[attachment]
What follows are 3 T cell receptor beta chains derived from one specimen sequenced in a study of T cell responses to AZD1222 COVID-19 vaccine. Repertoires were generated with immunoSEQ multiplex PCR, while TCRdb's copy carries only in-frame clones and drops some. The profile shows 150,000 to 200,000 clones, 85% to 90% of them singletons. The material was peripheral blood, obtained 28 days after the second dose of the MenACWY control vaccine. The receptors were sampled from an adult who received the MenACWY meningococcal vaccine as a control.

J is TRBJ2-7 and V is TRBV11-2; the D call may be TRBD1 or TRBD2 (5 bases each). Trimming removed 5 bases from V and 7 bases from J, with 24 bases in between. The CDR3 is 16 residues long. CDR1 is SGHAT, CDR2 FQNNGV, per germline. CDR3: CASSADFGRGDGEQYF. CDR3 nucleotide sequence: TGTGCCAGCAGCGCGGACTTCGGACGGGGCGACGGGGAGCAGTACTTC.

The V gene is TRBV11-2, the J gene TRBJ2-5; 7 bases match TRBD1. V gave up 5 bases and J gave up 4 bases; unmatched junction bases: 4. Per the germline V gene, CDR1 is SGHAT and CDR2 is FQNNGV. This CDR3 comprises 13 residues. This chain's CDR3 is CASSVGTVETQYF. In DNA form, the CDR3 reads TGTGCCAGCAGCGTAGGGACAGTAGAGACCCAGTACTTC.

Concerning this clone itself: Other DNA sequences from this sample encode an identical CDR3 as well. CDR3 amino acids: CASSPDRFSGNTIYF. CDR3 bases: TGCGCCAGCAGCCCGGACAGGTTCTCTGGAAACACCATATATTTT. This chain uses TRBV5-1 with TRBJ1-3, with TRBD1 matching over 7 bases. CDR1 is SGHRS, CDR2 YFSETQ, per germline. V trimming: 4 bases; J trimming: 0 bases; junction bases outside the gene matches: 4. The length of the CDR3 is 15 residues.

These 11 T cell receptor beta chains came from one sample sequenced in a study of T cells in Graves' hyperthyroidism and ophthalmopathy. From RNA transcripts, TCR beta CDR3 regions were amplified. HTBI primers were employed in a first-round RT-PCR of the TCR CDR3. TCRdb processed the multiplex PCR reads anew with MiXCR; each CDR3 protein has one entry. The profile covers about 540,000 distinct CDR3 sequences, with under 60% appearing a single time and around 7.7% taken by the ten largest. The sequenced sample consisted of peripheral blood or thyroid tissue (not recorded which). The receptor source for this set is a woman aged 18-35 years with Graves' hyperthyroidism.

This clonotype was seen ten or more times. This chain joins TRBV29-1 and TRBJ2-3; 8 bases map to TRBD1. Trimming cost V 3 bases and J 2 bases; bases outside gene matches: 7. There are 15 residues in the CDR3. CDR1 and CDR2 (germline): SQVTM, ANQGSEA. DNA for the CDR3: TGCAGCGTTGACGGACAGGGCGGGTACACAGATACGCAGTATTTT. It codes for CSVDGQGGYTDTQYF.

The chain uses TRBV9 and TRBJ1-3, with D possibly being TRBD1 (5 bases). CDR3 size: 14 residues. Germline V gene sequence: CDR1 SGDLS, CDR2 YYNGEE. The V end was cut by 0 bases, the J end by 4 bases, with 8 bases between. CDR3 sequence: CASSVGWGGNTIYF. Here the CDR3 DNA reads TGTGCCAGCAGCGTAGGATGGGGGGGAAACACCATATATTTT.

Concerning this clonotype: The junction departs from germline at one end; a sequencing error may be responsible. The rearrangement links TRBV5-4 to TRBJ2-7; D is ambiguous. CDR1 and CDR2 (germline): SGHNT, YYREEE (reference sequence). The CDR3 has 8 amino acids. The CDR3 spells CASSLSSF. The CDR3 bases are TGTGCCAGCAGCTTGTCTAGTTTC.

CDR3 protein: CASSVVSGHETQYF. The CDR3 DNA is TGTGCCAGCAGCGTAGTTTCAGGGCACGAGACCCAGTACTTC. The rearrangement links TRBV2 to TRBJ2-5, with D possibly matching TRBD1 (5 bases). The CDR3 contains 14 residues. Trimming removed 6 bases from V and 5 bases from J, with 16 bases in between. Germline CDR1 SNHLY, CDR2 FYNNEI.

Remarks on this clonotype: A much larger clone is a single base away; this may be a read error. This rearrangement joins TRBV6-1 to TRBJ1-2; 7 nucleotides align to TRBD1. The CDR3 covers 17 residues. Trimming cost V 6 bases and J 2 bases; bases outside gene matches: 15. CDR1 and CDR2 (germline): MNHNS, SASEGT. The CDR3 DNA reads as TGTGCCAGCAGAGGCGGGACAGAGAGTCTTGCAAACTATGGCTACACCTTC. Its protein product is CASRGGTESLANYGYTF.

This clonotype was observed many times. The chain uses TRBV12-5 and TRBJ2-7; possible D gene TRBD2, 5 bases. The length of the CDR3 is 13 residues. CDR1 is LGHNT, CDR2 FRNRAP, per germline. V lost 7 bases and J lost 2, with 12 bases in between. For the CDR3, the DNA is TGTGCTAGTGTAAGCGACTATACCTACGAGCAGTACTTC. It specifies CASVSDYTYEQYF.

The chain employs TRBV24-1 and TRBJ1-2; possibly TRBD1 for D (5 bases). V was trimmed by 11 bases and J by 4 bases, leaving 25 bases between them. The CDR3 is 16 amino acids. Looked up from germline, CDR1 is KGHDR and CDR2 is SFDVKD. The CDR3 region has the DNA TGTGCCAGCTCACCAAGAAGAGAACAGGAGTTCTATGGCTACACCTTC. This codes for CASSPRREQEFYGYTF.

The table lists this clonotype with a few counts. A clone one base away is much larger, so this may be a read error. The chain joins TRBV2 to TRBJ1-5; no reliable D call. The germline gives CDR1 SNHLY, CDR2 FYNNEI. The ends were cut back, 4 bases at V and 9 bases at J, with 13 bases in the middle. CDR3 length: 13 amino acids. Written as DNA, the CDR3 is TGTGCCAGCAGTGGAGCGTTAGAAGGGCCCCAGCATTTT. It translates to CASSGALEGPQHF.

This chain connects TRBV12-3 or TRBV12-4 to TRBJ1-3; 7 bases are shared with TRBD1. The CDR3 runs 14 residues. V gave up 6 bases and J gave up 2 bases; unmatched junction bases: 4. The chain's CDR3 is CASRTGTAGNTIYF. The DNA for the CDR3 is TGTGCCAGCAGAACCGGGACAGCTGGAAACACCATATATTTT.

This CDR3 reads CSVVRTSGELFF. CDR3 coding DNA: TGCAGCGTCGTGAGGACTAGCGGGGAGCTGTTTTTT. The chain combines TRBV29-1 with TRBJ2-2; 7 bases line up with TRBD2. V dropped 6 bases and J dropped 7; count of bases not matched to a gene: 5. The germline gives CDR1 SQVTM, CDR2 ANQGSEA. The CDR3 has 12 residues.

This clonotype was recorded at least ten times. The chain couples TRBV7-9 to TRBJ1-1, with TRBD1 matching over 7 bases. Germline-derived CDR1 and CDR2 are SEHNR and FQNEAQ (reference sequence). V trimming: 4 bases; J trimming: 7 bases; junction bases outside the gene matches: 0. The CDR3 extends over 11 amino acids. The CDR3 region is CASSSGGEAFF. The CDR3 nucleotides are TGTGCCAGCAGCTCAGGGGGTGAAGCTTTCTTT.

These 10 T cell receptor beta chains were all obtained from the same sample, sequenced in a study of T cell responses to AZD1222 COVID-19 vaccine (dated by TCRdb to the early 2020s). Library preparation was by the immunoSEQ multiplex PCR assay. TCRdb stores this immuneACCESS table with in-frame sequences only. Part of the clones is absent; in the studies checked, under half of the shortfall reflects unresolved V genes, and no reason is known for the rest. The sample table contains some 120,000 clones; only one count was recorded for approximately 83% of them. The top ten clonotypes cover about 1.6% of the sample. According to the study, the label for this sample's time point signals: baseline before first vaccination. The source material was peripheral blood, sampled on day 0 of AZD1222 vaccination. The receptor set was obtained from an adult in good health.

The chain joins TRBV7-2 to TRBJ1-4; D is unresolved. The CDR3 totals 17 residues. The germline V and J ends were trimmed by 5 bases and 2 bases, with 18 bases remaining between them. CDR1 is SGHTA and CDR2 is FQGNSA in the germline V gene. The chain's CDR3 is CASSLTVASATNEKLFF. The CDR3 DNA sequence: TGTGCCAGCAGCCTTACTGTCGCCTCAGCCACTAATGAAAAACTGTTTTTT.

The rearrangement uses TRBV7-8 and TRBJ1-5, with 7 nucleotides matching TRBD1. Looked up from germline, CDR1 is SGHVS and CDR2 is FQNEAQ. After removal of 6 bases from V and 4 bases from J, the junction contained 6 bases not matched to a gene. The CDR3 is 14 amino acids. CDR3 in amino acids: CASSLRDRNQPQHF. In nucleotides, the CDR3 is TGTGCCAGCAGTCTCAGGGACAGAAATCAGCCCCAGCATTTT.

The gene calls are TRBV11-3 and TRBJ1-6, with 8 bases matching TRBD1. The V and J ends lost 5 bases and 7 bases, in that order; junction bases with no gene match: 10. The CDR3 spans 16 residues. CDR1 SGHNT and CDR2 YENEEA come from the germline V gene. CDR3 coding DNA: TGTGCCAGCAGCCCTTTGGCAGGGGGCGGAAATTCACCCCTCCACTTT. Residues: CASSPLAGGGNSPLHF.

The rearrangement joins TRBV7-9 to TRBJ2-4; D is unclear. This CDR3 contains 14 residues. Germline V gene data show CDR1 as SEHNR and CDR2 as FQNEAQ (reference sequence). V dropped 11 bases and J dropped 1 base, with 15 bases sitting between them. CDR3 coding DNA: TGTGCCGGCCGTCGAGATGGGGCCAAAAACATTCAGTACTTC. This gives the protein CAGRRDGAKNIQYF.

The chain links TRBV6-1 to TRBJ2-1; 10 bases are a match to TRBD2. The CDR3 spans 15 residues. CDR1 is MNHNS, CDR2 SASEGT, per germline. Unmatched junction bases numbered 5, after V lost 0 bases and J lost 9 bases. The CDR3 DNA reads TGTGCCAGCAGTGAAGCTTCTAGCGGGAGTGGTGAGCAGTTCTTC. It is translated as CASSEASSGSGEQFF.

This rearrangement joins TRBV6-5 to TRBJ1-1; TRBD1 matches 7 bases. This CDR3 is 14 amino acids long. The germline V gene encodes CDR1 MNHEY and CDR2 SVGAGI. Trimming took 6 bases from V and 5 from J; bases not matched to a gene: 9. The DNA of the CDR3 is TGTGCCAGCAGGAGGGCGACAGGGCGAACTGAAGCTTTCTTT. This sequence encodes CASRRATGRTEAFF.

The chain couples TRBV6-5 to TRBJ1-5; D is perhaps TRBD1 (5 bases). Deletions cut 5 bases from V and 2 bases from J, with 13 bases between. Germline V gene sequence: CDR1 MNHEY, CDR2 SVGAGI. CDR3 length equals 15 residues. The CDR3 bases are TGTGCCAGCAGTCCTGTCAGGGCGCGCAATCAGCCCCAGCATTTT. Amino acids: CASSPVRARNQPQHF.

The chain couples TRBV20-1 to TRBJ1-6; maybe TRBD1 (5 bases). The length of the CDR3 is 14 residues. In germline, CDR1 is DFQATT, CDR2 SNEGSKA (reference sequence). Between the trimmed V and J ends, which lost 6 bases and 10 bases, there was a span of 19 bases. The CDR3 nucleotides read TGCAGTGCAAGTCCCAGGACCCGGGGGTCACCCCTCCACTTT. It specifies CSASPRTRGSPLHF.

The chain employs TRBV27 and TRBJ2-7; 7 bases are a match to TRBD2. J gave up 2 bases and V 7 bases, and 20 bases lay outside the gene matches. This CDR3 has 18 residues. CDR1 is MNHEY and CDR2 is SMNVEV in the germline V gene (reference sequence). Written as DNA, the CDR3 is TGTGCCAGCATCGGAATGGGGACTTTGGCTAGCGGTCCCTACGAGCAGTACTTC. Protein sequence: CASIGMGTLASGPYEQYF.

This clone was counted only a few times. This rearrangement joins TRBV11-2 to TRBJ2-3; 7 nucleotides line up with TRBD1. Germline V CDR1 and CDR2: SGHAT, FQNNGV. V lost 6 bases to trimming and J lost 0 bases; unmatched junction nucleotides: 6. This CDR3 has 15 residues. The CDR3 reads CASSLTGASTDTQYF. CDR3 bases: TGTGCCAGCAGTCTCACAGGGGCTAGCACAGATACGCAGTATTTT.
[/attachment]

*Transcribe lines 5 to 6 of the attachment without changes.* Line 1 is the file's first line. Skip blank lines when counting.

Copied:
These 11 T cell receptor beta chains came from one sample sequenced in a study of T cells in Graves' hyperthyroidism and ophthalmopathy. From RNA transcripts, TCR beta CDR3 regions were amplified. HTBI primers were employed in a first-round RT-PCR of the TCR CDR3. TCRdb processed the multiplex PCR reads anew with MiXCR; each CDR3 protein has one entry. The profile covers about 540,000 distinct CDR3 sequences, with under 60% appearing a single time and around 7.7% taken by the ten largest. The sequenced sample consisted of peripheral blood or thyroid tissue (not recorded which). The receptor source for this set is a woman aged 18-35 years with Graves' hyperthyroidism.

This clonotype was seen ten or more times. This chain joins TRBV29-1 and TRBJ2-3; 8 bases map to TRBD1. Trimming cost V 3 bases and J 2 bases; bases outside gene matches: 7. There are 15 residues in the CDR3. CDR1 and CDR2 (germline): SQVTM, ANQGSEA. DNA for the CDR3: TGCAGCGTTGACGGACAGGGCGGGTACACAGATACGCAGTATTTT. It codes for CSVDGQGGYTDTQYF.